Rhetoric and reality

There is rhetoric. David Cameron kicked off this week by declaring that ‘strong families and stable communities are built from good homes’. Grant Shapps added that ‘we want to help everyone achieve their ambitions, and feel the pride of home ownership’.

And then there is reality. Also this week, a report from Shelter looks at the 3.6 million households who are renting privately. They include one million families with children – double the number five years ago. Some may benefit from the NewBuy Guarantee that Cameron and Shapps launched on Monday, others may make it on to the housing ladder in other ways, some will be renting by choice, but almost three million adults expect to be renting privately for five years or more, including 40 per cent of families with children and a third of those in full-time work. With six- and 12-month tenancies the norm in the private rented sector, where are these strong families to find stable communities, good homes and pride?

As Shelter points out, short-term tenancies mean renting families are ten times more likely to have moved in the last year than ones with a mortgage. They know that frequent moves harm their children’s education so do they move area again or stretch themselves to the limit to keep them in the same school? The problems do not stop there: private renters are much less likely to know their neighbours, volunteer or vote (only 56 per cent are even registered).

Almost half the families with children already worry that their landlord is going to put up their rent to a level they cannot afford, half say their housing costs are causing stress and depression in their family, and every time they move they face another round of calls for deposits and administration fees. The financial squeeze over the next few years is going to be worse for private renters than for any other tenure group.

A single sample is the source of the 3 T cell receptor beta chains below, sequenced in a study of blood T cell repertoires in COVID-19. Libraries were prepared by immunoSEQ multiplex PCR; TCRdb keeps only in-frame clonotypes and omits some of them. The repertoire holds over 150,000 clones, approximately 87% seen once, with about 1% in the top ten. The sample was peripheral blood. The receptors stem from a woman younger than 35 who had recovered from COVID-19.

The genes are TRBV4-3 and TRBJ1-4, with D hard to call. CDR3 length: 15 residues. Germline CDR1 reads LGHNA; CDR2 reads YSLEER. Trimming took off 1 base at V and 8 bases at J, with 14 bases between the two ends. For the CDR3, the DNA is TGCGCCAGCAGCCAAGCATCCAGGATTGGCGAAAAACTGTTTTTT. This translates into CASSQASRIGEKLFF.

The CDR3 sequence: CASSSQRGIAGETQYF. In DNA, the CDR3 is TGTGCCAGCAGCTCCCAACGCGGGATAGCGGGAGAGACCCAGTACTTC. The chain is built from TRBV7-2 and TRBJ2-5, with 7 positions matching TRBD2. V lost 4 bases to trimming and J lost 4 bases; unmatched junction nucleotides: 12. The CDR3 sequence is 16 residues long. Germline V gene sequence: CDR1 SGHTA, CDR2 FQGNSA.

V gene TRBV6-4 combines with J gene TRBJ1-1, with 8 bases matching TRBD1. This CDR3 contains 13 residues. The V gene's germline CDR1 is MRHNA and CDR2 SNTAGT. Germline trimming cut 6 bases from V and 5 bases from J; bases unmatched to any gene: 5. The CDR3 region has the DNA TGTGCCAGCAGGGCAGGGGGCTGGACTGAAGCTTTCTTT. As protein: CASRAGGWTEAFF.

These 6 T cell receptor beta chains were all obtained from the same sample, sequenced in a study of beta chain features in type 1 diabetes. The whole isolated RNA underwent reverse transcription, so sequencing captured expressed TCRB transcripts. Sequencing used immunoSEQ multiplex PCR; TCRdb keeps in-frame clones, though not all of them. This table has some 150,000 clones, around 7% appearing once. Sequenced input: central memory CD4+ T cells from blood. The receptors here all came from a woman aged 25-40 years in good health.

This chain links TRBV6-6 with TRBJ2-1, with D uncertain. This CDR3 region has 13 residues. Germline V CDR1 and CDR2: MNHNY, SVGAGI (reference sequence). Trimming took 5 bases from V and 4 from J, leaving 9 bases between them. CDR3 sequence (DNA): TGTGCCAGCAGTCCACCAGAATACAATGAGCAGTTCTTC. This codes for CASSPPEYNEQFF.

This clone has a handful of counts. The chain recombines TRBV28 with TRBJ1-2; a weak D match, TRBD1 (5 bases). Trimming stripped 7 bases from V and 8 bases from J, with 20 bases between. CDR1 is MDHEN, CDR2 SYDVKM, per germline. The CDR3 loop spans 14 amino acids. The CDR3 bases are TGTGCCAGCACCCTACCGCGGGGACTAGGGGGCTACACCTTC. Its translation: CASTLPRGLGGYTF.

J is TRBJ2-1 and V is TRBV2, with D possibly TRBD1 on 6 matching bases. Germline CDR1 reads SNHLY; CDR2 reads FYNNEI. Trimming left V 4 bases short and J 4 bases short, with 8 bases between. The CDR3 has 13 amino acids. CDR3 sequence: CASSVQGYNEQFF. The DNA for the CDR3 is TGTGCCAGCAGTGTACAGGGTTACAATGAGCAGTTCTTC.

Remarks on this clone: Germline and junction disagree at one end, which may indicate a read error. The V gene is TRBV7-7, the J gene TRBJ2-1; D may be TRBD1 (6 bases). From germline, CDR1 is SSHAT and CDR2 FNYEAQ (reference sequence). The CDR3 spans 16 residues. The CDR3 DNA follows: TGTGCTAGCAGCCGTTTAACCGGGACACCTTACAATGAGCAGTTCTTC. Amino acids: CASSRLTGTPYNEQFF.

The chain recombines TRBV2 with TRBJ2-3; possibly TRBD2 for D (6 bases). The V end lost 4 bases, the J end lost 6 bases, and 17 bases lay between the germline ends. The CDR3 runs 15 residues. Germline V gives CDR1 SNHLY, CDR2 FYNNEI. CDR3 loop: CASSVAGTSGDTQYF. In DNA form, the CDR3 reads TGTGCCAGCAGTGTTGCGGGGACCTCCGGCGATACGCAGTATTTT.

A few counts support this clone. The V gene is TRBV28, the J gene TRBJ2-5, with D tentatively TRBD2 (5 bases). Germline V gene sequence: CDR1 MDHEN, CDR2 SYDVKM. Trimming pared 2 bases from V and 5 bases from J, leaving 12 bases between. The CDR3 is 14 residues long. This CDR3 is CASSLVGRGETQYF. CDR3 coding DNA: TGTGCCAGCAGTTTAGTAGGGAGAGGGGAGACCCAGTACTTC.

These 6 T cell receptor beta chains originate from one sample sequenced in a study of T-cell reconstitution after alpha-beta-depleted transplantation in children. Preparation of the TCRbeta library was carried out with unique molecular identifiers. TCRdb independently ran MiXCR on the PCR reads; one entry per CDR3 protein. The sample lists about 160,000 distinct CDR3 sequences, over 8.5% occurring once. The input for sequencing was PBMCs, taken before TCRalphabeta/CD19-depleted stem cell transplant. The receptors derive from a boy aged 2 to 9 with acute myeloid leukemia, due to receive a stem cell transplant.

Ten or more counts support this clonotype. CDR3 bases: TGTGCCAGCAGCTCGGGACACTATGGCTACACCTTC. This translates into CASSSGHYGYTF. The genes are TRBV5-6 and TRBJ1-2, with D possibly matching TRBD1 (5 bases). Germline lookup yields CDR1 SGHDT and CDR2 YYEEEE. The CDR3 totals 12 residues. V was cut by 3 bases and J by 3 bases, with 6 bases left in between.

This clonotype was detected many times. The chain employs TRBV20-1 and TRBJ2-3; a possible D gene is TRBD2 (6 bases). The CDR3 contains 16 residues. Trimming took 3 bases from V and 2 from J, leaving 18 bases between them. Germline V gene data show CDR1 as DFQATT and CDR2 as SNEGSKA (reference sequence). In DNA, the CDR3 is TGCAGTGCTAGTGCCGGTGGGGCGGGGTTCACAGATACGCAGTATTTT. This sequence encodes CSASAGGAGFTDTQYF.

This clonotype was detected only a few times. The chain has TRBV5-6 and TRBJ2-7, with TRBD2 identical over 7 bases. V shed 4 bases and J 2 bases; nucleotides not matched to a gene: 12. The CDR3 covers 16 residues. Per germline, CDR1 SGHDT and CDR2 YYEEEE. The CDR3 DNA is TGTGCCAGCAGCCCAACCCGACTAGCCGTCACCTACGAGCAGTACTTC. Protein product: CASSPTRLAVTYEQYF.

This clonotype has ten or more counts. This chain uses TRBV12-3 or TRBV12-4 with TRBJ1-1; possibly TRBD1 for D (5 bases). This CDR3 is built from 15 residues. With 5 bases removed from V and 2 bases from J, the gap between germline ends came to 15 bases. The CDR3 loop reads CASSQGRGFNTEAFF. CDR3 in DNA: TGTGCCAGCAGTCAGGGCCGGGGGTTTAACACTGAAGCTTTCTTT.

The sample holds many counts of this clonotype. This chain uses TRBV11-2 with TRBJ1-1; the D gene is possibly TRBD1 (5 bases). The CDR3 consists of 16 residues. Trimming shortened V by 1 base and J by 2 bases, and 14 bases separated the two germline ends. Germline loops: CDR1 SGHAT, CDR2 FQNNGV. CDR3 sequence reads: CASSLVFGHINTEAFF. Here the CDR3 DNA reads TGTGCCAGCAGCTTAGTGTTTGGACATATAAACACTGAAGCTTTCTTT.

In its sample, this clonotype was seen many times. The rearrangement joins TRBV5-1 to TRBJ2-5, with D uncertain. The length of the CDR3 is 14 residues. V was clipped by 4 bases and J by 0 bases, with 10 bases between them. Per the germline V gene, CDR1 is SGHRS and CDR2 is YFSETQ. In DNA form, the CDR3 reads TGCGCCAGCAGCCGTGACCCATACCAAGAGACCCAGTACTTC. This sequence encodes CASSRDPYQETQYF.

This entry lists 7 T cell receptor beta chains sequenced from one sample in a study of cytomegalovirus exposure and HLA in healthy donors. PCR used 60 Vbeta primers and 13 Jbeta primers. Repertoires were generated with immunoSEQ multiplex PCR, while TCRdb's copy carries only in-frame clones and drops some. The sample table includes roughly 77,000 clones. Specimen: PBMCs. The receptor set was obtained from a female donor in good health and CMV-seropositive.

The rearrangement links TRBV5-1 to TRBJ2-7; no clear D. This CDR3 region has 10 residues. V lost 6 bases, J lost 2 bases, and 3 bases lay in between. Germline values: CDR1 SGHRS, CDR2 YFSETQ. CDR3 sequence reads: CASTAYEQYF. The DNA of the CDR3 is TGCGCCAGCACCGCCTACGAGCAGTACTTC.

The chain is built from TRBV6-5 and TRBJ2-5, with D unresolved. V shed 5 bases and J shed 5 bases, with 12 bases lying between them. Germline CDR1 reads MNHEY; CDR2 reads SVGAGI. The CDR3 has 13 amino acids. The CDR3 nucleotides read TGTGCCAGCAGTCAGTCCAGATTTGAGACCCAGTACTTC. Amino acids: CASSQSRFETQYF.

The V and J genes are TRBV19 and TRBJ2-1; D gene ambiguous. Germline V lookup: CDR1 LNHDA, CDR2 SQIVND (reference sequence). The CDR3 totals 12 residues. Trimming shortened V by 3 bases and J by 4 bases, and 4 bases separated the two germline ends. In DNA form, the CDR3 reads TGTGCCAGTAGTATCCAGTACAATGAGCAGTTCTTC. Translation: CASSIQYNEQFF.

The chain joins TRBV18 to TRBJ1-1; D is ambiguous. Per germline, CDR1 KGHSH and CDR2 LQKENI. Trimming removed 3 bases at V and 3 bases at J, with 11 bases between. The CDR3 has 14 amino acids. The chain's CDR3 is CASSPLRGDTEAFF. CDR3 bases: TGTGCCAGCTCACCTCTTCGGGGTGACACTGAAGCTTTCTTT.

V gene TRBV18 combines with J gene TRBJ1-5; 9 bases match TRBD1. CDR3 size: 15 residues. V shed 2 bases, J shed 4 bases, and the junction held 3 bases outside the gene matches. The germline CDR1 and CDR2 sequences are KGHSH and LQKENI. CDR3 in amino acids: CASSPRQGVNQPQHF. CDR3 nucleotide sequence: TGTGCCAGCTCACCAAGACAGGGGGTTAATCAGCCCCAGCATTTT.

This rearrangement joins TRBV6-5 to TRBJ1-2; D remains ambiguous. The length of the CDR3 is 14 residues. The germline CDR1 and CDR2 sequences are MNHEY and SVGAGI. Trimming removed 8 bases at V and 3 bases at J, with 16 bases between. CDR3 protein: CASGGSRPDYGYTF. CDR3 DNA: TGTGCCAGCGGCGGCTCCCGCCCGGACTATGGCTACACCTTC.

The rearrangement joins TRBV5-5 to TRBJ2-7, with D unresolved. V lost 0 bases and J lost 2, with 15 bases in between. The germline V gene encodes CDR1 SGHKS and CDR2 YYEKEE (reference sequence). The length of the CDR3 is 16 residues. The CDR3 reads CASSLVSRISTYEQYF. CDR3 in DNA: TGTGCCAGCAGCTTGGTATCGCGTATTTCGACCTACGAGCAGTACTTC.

Even inside the home, most tenancies ban them from redecorating or making minor improvements to make it more homely. In fact, almost half the families with children responding to the Shelter survey do not think of their privately rented accommodation unit as ‘home’ at all. As private renters taking part in the project put it: ‘You’ve got no security have you? You never know, six months down the line, whether you’ll be moving or not’ and ‘that’s what’s always on the back of your mind, they’ll just knock on the door and say that’s it’.

These issues are not going to go away. As I reported for Guardian Housing last month, private renting is poised to overtake the social rented sector some time this year and then keep on growing. Industry experts expect it to keep on rising: from 17 per cent of homes now to 20 per cent by 2013 and 27 per cent by 2020.

All of which should commend Shelter’s report and its key argument that longer term tenancies can work for landlords and tenancies alike to anyone with an interest in housing and private renting, including the good landlords and letting agents who know that things cannot go on as they are.

There are lots of obstacles in the way but one huge roadblock to progress. The same politicians that proclaim the virtues of ‘stable communities’ and ‘good homes’ simultaneously dismiss any attempt to promote them in the private rented sector as ‘red tape’.


2 Comments on “Rhetoric and reality”

  1. georgie73 says:

    Once finishing University and finding full time employment I thought I was doing the right thing by handing back my LA house and went in to the private rental system. It is a decision I will regret I think for as long as I am still in private rent. I have two children and am a single parent, we put up with total harassment from our landlord it is shocking. For the month of February she charged us £210 for oil/electricity but I am terrified of questioning her capability of reading meters when she could serve us with a Section 21. It most certainly is not our home. There’s no way back!!!!

  2. Techno says:

    An excellent piece. This is a long term timebomb for the politicians, they will have to face up to it sooner or later.

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